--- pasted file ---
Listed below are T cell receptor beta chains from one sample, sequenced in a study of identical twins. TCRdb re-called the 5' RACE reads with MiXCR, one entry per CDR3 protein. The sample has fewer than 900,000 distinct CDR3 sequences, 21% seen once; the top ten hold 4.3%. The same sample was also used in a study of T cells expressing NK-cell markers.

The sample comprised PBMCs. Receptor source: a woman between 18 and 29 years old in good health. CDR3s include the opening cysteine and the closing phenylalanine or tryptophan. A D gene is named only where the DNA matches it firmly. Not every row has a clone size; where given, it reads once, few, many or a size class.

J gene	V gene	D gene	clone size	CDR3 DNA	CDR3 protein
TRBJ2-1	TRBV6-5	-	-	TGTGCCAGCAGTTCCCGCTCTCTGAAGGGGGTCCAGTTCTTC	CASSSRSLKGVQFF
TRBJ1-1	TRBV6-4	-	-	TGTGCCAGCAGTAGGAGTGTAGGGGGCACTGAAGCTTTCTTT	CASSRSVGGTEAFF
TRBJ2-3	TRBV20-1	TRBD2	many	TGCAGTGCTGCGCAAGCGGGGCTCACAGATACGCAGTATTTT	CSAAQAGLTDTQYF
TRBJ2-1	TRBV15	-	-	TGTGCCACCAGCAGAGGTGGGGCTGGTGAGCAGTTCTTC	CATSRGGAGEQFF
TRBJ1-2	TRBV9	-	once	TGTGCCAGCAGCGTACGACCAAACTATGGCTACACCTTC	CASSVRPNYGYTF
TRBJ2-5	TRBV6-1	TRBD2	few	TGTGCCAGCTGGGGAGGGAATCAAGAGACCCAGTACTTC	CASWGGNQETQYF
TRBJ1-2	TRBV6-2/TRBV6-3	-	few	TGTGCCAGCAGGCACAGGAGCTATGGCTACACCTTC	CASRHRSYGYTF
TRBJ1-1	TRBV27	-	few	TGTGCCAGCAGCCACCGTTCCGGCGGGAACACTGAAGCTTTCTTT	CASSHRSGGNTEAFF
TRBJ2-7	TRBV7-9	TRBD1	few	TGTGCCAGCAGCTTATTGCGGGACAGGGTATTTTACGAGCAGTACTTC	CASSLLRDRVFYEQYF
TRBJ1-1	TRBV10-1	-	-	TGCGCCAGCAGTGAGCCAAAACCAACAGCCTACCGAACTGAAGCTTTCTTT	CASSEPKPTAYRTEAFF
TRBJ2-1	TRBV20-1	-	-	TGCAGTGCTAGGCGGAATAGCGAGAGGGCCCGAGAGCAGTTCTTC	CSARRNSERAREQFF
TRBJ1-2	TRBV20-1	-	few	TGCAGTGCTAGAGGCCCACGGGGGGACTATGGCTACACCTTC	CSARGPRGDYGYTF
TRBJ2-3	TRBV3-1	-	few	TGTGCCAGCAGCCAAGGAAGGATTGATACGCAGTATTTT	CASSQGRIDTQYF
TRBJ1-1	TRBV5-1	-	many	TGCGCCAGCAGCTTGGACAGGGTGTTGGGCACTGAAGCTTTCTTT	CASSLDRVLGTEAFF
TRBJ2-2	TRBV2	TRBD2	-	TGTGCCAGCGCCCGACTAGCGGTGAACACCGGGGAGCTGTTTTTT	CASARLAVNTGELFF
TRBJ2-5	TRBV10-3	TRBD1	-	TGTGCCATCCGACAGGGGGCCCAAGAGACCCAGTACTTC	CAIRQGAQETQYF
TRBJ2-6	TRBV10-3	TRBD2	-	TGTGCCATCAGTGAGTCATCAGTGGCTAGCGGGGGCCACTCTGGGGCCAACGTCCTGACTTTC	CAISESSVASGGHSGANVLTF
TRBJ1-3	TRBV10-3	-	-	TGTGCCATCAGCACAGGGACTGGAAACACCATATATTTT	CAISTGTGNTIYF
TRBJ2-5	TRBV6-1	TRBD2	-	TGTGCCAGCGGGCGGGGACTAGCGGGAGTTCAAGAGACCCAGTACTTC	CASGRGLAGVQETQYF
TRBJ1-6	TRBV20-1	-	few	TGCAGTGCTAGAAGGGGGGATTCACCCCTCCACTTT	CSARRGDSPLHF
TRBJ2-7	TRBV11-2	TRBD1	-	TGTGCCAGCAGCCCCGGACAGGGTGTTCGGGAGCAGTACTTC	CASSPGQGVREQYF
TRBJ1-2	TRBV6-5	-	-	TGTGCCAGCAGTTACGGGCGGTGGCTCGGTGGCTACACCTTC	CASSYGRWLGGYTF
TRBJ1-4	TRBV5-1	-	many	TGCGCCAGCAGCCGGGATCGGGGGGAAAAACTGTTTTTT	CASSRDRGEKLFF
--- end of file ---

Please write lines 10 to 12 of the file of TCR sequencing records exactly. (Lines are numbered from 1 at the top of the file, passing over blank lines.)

TRBJ1-2	TRBV6-2/TRBV6-3	-	few	TGTGCCAGCAGGCACAGGAGCTATGGCTACACCTTC	CASRHRSYGYTF
TRBJ1-1	TRBV27	-	few	TGTGCCAGCAGCCACCGTTCCGGCGGGAACACTGAAGCTTTCTTT	CASSHRSGGNTEAFF
TRBJ2-7	TRBV7-9	TRBD1	few	TGTGCCAGCAGCTTATTGCGGGACAGGGTATTTTACGAGCAGTACTTC	CASSLLRDRVFYEQYF